But scientists say that as much as they’ve learned, there’s even more they need to learn—specifically, about how different doses and dose rates actually affect the rates at which people get sick. Yet the DOE, the major funder of such studies in the U.S., has all but ended its low-dose radiation research program. And Woloschak had to personally rescue the department’s unique archive of irradiated mouse and dog tissue after the department threatened to trash it due to space concerns; it is now housed at Northwestern, where researchers can study the samples using techniques that are more advanced than when the original experiments were done. “Nobody’s going to do a 49,000-mouse experiment again,” Woloschak said.

The future of low-dose research

Recent results from biology and epidemiology seem to be diverging. The latest major epidemiological study, which appeared in June in Lancet Haematology, pooled more than 300,000 nuclear workers in the U.S., the U.K. and France and found a small excess risk of certain types of leukemia even at lifetime exposures below 100 millisieverts. But skeptics have questioned some of the study’s statistical methods, and argued that inter-country differences and outside-of-work exposures, such as during medical tests, were not fully considered.

To try to increase epidemiology’s statistical power, John Boice, president of the National Council on Radiation Protection and Measurements in Bethesda, Maryland, and others have launched a “Million Worker Study,” pooling populations of U.S. soldiers, sailors, nuclear workers and medical workers who have received long-term, low-dose exposures. Meanwhile, Europe is ramping up its radiation biology program, and some in the U.S., such as House Science Committee Chairman Lamar Smith, are calling for renewed investment in radiation research. But in the immediate future, experts agree, the impasse is unlikely to be broken.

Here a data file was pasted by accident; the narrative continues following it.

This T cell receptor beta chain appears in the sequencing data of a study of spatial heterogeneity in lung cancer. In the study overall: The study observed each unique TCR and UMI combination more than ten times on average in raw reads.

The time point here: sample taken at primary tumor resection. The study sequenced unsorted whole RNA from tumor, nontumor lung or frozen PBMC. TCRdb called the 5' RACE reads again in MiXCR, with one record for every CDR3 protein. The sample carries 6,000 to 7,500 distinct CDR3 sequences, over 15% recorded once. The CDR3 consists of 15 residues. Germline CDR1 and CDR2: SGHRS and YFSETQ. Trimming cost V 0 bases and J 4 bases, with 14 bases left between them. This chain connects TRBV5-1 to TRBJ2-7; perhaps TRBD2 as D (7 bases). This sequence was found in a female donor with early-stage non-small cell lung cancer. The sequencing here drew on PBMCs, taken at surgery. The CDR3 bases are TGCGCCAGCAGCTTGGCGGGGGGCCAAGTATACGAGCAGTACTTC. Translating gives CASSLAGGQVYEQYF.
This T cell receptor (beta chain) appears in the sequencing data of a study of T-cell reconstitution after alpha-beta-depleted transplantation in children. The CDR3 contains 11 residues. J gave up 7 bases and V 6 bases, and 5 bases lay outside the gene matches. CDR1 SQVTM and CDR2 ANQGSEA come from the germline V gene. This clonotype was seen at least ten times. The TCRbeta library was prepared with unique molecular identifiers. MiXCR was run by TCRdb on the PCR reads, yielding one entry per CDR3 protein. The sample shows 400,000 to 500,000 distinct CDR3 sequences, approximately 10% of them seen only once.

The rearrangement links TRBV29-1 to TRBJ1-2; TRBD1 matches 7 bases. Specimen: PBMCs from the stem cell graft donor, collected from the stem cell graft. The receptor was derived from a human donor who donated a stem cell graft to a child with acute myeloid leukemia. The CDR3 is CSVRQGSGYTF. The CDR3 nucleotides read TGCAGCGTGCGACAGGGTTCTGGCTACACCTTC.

Since August 9, 1945, few people have been exposed to a nuclear weapon at close range. But much smaller radiation exposures have become part of daily life. Despite scant evidence that low radiation doses cause cancer in adults (some evidence suggests children’s developing bodies may be more vulnerable), many people still avoid medical and airport scans, and fear nuclear power. The atomic bomb is the most powerful physical weapon ever unleashed on a population, and it may be the most powerful psychological weapon as well. When it comes to radiation, even though it is 70 years later and a vastly different world, Little Boy and Fat Man still set the standard.

Author Bio & Story Archive

Gabriel Popkin is a Washington, D.C.-area science writer who writes mainly about physics, ecology and environment.